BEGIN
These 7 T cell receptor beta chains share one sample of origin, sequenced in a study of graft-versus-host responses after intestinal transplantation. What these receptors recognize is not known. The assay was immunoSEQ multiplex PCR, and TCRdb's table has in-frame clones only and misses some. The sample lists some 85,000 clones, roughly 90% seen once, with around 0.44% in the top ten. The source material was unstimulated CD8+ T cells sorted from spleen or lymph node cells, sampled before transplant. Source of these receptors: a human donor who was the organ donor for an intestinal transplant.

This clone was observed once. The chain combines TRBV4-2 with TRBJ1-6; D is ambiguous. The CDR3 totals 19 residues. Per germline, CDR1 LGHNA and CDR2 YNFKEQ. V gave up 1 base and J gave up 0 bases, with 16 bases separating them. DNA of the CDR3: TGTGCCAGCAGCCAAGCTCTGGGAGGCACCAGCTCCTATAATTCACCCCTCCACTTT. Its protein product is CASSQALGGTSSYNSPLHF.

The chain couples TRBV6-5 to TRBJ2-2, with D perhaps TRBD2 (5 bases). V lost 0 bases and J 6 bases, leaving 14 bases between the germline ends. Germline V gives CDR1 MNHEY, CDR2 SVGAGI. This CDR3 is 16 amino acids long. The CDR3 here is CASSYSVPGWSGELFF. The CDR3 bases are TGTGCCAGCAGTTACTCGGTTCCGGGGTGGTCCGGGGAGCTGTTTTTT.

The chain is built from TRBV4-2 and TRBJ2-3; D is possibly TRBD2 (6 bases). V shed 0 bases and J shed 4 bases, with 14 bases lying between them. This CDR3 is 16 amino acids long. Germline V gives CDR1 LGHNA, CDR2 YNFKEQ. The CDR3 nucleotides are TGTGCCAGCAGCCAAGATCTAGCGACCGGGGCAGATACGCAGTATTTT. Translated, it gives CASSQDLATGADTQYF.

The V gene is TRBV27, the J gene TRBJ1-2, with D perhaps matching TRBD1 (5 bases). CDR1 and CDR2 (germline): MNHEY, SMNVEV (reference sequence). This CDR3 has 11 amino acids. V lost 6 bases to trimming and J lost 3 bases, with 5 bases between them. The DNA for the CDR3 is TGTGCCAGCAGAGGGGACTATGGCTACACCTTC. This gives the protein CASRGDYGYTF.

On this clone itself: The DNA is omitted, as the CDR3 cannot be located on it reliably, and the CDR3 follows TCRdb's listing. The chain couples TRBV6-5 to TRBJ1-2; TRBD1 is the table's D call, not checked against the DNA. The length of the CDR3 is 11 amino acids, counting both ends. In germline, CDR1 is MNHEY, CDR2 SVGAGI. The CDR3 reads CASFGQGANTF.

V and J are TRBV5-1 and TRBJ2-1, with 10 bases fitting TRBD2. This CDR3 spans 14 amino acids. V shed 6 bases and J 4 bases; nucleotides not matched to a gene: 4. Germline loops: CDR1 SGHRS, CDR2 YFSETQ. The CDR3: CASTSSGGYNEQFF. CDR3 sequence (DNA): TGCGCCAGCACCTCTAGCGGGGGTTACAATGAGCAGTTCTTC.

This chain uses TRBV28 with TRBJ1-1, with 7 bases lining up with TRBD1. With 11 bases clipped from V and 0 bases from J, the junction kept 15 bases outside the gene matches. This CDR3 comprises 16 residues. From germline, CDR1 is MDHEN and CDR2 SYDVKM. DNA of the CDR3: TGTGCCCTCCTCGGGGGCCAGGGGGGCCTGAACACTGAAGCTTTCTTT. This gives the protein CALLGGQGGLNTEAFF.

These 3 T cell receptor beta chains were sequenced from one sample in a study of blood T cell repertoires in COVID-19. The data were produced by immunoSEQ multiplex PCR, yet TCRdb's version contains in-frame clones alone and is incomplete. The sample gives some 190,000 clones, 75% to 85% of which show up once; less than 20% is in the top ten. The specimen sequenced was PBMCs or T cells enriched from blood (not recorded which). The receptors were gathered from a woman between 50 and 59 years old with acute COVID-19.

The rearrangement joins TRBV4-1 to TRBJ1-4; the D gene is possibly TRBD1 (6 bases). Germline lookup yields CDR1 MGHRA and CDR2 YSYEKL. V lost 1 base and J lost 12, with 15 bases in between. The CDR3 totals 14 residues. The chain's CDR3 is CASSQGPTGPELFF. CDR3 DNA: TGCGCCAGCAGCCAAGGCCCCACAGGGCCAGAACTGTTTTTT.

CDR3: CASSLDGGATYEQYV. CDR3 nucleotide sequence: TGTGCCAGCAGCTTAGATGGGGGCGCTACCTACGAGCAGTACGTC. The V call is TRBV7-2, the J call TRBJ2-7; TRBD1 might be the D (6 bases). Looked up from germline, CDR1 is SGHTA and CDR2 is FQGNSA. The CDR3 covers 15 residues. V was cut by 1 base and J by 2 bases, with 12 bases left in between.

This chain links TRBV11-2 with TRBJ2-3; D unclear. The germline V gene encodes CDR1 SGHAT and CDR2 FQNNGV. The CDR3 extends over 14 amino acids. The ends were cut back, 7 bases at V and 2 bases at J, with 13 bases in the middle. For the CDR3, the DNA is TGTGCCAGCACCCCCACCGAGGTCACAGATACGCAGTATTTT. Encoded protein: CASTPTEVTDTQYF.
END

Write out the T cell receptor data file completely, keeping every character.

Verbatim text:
These 7 T cell receptor beta chains share one sample of origin, sequenced in a study of graft-versus-host responses after intestinal transplantation. What these receptors recognize is not known. The assay was immunoSEQ multiplex PCR, and TCRdb's table has in-frame clones only and misses some. The sample lists some 85,000 clones, roughly 90% seen once, with around 0.44% in the top ten. The source material was unstimulated CD8+ T cells sorted from spleen or lymph node cells, sampled before transplant. Source of these receptors: a human donor who was the organ donor for an intestinal transplant.

This clone was observed once. The chain combines TRBV4-2 with TRBJ1-6; D is ambiguous. The CDR3 totals 19 residues. Per germline, CDR1 LGHNA and CDR2 YNFKEQ. V gave up 1 base and J gave up 0 bases, with 16 bases separating them. DNA of the CDR3: TGTGCCAGCAGCCAAGCTCTGGGAGGCACCAGCTCCTATAATTCACCCCTCCACTTT. Its protein product is CASSQALGGTSSYNSPLHF.

The chain couples TRBV6-5 to TRBJ2-2, with D perhaps TRBD2 (5 bases). V lost 0 bases and J 6 bases, leaving 14 bases between the germline ends. Germline V gives CDR1 MNHEY, CDR2 SVGAGI. This CDR3 is 16 amino acids long. The CDR3 here is CASSYSVPGWSGELFF. The CDR3 bases are TGTGCCAGCAGTTACTCGGTTCCGGGGTGGTCCGGGGAGCTGTTTTTT.

The chain is built from TRBV4-2 and TRBJ2-3; D is possibly TRBD2 (6 bases). V shed 0 bases and J shed 4 bases, with 14 bases lying between them. This CDR3 is 16 amino acids long. Germline V gives CDR1 LGHNA, CDR2 YNFKEQ. The CDR3 nucleotides are TGTGCCAGCAGCCAAGATCTAGCGACCGGGGCAGATACGCAGTATTTT. Translated, it gives CASSQDLATGADTQYF.

The V gene is TRBV27, the J gene TRBJ1-2, with D perhaps matching TRBD1 (5 bases). CDR1 and CDR2 (germline): MNHEY, SMNVEV (reference sequence). This CDR3 has 11 amino acids. V lost 6 bases to trimming and J lost 3 bases, with 5 bases between them. The DNA for the CDR3 is TGTGCCAGCAGAGGGGACTATGGCTACACCTTC. This gives the protein CASRGDYGYTF.

On this clone itself: The DNA is omitted, as the CDR3 cannot be located on it reliably, and the CDR3 follows TCRdb's listing. The chain couples TRBV6-5 to TRBJ1-2; TRBD1 is the table's D call, not checked against the DNA. The length of the CDR3 is 11 amino acids, counting both ends. In germline, CDR1 is MNHEY, CDR2 SVGAGI. The CDR3 reads CASFGQGANTF.

V and J are TRBV5-1 and TRBJ2-1, with 10 bases fitting TRBD2. This CDR3 spans 14 amino acids. V shed 6 bases and J 4 bases; nucleotides not matched to a gene: 4. Germline loops: CDR1 SGHRS, CDR2 YFSETQ. The CDR3: CASTSSGGYNEQFF. CDR3 sequence (DNA): TGCGCCAGCACCTCTAGCGGGGGTTACAATGAGCAGTTCTTC.

This chain uses TRBV28 with TRBJ1-1, with 7 bases lining up with TRBD1. With 11 bases clipped from V and 0 bases from J, the junction kept 15 bases outside the gene matches. This CDR3 comprises 16 residues. From germline, CDR1 is MDHEN and CDR2 SYDVKM. DNA of the CDR3: TGTGCCCTCCTCGGGGGCCAGGGGGGCCTGAACACTGAAGCTTTCTTT. This gives the protein CALLGGQGGLNTEAFF.

These 3 T cell receptor beta chains were sequenced from one sample in a study of blood T cell repertoires in COVID-19. The data were produced by immunoSEQ multiplex PCR, yet TCRdb's version contains in-frame clones alone and is incomplete. The sample gives some 190,000 clones, 75% to 85% of which show up once; less than 20% is in the top ten. The specimen sequenced was PBMCs or T cells enriched from blood (not recorded which). The receptors were gathered from a woman between 50 and 59 years old with acute COVID-19.

The rearrangement joins TRBV4-1 to TRBJ1-4; the D gene is possibly TRBD1 (6 bases). Germline lookup yields CDR1 MGHRA and CDR2 YSYEKL. V lost 1 base and J lost 12, with 15 bases in between. The CDR3 totals 14 residues. The chain's CDR3 is CASSQGPTGPELFF. CDR3 DNA: TGCGCCAGCAGCCAAGGCCCCACAGGGCCAGAACTGTTTTTT.

CDR3: CASSLDGGATYEQYV. CDR3 nucleotide sequence: TGTGCCAGCAGCTTAGATGGGGGCGCTACCTACGAGCAGTACGTC. The V call is TRBV7-2, the J call TRBJ2-7; TRBD1 might be the D (6 bases). Looked up from germline, CDR1 is SGHTA and CDR2 is FQGNSA. The CDR3 covers 15 residues. V was cut by 1 base and J by 2 bases, with 12 bases left in between.

This chain links TRBV11-2 with TRBJ2-3; D unclear. The germline V gene encodes CDR1 SGHAT and CDR2 FQNNGV. The CDR3 extends over 14 amino acids. The ends were cut back, 7 bases at V and 2 bases at J, with 13 bases in the middle. For the CDR3, the DNA is TGTGCCAGCACCCCCACCGAGGTCACAGATACGCAGTATTTT. Encoded protein: CASTPTEVTDTQYF.